We were called in within the first half hour which I was grateful for but I really had no idea what to expect. I was told Kubo would be held, I would run next to the lane calling him and he would be released to run towards me and the finish line, getting a treat at the end. Simple enough but I would have to run?! I was not expecting this. Sure, I’ve seen Flyball before on the odd video but I’m not sure I ever paid that much attention to what the handlers were doing. Suddenly, the women in workout gear made sense and my jeans and Converse felt even more out of place. Before we could even get started I had to empty all my pockets for fear of my mobile, hair clips, assorted change, dog treats, poo bags and anything else lurking in the depths, flying out. The next challenge was getting Kubo to be held. He did not like a strange person holding him around the back legs (I’m sure there’s a term for where they hold the dogs…) which was totally new to him and he thrashed and fidgeted. Once I started running away though, his focus kicked in and after ‘Ready, Set, Go!‘ he was off!

flyball run training
One of his first runs … blurry due to epic speed!

He did come to me and had his treat (a little piece of beef) but the next minute he was gone! He didn’t go, as I expected, to greet another dog but instead had spied a tennis ball on the floor and being all exited, zoomed off to grab it and play. Once I’d managed to get him back with me and the floor was cleaned up of rogue balls, we tried again. It is no surprise that he is a much faster runner than me so I had to start further forward and run quicker to ensure I was past the start line but the time he got to me so he learnt to run past the gates.

A few more runs and I was knackered! He was actually really good and after the first ball incident he didn’t run off again. He was never keen on going back to be held but he clearly enjoyed the running after. I unfortunately forgot his rope as a play reward but luckily with such a food focused beast he was content with my excitement and treats as a reward.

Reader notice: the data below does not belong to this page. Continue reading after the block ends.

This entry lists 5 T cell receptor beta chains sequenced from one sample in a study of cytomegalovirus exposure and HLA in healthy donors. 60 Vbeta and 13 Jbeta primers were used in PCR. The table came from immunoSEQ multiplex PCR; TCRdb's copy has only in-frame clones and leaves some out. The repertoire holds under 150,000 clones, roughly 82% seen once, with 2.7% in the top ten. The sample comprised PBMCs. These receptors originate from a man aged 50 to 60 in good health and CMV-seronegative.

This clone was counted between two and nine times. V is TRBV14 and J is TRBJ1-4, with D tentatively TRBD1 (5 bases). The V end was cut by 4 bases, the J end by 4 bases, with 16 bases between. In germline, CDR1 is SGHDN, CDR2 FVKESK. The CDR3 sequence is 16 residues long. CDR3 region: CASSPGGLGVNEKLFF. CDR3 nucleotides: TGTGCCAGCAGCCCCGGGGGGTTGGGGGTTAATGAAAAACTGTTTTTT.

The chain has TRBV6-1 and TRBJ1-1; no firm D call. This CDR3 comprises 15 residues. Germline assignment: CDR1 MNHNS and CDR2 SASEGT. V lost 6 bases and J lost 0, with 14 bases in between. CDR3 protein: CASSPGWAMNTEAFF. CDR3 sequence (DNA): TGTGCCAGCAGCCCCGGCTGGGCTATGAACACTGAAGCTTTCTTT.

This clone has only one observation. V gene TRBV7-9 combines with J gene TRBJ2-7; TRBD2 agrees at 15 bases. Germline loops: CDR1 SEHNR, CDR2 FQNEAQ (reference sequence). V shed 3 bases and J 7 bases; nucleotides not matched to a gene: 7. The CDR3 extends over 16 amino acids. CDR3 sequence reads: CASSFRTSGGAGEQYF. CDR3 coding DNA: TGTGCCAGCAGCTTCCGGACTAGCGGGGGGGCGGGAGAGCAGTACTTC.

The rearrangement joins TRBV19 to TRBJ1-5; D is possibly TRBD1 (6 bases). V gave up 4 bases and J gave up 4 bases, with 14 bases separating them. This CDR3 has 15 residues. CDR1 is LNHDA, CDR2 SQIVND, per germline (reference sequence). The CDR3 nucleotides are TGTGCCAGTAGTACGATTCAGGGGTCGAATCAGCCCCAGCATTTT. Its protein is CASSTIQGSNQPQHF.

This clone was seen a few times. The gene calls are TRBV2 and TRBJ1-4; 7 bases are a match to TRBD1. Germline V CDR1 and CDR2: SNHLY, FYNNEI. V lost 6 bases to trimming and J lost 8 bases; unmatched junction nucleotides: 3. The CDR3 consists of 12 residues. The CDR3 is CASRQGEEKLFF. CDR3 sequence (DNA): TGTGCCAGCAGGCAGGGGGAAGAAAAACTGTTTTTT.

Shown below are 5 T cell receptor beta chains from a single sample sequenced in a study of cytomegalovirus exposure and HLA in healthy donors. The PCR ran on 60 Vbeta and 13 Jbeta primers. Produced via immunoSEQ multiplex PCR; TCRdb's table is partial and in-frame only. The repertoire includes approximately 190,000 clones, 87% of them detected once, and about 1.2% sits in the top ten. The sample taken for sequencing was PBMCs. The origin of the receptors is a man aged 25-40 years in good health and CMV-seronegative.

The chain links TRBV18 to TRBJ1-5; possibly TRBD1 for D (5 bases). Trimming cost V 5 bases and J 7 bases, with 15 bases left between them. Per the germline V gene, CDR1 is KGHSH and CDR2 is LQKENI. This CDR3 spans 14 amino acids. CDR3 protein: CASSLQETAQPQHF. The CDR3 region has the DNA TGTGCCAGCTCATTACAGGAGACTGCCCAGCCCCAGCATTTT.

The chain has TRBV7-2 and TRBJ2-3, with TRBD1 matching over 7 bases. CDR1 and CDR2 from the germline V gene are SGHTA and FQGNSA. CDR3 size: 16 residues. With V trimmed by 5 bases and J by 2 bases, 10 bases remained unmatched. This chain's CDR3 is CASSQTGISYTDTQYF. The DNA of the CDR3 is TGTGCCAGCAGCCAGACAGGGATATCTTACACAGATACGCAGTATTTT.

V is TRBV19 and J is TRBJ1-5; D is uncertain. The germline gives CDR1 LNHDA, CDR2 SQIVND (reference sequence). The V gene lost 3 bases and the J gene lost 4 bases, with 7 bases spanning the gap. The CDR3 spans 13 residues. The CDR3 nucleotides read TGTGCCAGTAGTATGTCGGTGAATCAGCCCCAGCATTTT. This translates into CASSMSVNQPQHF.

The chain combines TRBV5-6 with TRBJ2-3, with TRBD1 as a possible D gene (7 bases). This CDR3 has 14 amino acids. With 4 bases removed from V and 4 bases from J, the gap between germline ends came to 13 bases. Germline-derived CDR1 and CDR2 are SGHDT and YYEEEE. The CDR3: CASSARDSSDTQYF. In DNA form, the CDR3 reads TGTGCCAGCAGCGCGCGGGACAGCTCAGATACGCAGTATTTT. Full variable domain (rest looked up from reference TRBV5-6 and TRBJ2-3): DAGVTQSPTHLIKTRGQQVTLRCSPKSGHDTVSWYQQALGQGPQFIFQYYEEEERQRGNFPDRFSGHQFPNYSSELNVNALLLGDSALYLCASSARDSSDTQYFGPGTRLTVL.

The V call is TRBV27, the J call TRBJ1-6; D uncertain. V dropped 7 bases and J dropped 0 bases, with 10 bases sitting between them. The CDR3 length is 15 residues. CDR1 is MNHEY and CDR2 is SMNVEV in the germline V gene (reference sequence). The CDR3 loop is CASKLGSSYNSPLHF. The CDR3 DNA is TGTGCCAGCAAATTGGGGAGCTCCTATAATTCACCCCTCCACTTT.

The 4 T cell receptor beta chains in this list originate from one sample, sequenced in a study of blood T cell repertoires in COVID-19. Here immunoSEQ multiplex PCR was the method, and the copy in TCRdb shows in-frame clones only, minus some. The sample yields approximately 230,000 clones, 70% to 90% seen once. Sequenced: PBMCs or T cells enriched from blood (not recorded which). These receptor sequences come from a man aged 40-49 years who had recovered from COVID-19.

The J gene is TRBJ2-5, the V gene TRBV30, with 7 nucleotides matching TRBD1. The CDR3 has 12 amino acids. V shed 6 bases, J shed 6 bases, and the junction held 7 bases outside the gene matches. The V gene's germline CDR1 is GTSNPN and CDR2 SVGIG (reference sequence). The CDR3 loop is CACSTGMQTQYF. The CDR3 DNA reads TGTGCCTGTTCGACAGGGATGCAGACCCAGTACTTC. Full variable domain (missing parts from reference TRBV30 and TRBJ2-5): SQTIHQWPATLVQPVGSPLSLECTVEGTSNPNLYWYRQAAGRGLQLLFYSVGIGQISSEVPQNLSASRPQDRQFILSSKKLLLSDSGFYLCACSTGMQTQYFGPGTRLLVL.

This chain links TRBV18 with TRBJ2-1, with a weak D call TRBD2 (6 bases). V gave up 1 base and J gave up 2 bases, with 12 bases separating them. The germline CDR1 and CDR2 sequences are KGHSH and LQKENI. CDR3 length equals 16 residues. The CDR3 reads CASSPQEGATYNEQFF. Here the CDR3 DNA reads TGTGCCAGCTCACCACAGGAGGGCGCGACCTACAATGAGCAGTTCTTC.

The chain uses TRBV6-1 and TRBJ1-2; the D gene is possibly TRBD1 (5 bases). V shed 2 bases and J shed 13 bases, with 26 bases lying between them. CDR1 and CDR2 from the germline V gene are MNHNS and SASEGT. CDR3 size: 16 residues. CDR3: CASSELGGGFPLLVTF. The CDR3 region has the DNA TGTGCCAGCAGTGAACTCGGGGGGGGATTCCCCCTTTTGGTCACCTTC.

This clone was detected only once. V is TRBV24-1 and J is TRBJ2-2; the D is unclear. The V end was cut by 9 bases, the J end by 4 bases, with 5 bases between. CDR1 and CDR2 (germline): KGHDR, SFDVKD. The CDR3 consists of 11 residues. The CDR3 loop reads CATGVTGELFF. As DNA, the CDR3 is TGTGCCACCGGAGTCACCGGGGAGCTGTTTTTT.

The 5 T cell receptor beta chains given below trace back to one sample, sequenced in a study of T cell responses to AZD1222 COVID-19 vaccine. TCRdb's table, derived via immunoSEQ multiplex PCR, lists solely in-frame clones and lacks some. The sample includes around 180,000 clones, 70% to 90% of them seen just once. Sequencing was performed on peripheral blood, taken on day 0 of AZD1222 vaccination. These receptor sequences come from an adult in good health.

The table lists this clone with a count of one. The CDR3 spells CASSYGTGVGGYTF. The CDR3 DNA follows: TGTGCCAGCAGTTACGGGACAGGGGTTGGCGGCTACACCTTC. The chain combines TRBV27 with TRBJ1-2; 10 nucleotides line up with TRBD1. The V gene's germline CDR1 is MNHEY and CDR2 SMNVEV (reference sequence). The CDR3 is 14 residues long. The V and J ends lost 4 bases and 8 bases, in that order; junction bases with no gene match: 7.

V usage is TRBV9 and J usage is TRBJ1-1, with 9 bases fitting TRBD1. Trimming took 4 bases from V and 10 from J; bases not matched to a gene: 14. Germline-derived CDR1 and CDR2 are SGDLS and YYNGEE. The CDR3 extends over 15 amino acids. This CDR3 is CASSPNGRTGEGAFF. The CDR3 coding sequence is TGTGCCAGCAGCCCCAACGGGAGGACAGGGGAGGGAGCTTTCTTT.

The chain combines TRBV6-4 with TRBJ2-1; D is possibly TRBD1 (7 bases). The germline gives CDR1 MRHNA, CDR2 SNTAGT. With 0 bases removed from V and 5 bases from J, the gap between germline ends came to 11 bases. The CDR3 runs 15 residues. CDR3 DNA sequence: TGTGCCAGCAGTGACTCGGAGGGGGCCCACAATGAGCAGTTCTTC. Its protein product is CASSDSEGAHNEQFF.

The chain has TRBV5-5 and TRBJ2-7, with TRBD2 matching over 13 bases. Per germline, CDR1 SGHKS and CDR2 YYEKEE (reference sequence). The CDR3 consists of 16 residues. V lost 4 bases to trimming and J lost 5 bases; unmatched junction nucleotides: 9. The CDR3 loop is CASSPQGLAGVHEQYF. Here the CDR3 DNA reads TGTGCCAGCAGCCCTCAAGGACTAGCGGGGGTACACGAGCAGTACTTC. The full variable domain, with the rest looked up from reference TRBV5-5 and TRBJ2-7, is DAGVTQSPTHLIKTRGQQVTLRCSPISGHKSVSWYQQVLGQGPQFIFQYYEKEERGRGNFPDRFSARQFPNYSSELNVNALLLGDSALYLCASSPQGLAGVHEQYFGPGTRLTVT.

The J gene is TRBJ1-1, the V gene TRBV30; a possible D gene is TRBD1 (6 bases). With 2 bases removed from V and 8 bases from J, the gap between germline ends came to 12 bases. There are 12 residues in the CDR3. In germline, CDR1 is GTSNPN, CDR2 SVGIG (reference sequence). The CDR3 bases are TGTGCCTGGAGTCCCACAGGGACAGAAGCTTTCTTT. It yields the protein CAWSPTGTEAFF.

We were then done for a while and sat back in the waiting area, watching through the glass. Kubo did not go back in the car even though almost everyone else put their dogs away. Interestingly, a lot of the dogs didn’t interact. Considering how many were there, Kubo only met a handful. I really thought it would be a bit of a social for the dogs but actually a lot of them I found didn’t mix well with others.

We waited a really long time before he got to go in again. We learnt a few more of the dogs names (no idea on their peoples’) and we overheard many conversations full of jargon I didn’t understand. Kubo fidgeted while I tried to keep him entertained and calm and I mostly played with my phone once I ran out of contributions about the common topic we were there for. I did say something to someone about trying Kubo on agility too to find which he prefers. They queried why I wouldn’t let him do both to which I replied ‘I need a life too!’… I was laughed at. Apparently I am quite naïve.

I spoke to one family who had multiple dogs in the household and I don’t mean two or three but six or seven! They had a really impressive van which inside was fashioned in a way that reminded me of bunk beds for multi-level dog housing.

The second time we went in, we continued running up and down the mat, but this time with another dog running the opposite way at the other end of the hall. Each time we brought the dogs closer together until they were running on lanes next to each other. Kubo held his focus and watched me, in fact, his biggest issue was by far going back to the scary lady who would hold him by the back hips – I was actually really proud of him!  After this exercise that was us done. The training was still ongoing but we had been there for several hours already and I wasn’t sure how I could contribute so I managed to slink off.

Due to holidays, their shows and other generic life events, it looks like we won’t be able to go back to the club for at least a month which is a shame as despite all the sitting around, when he was working, Kubo really enjoyed Flyball.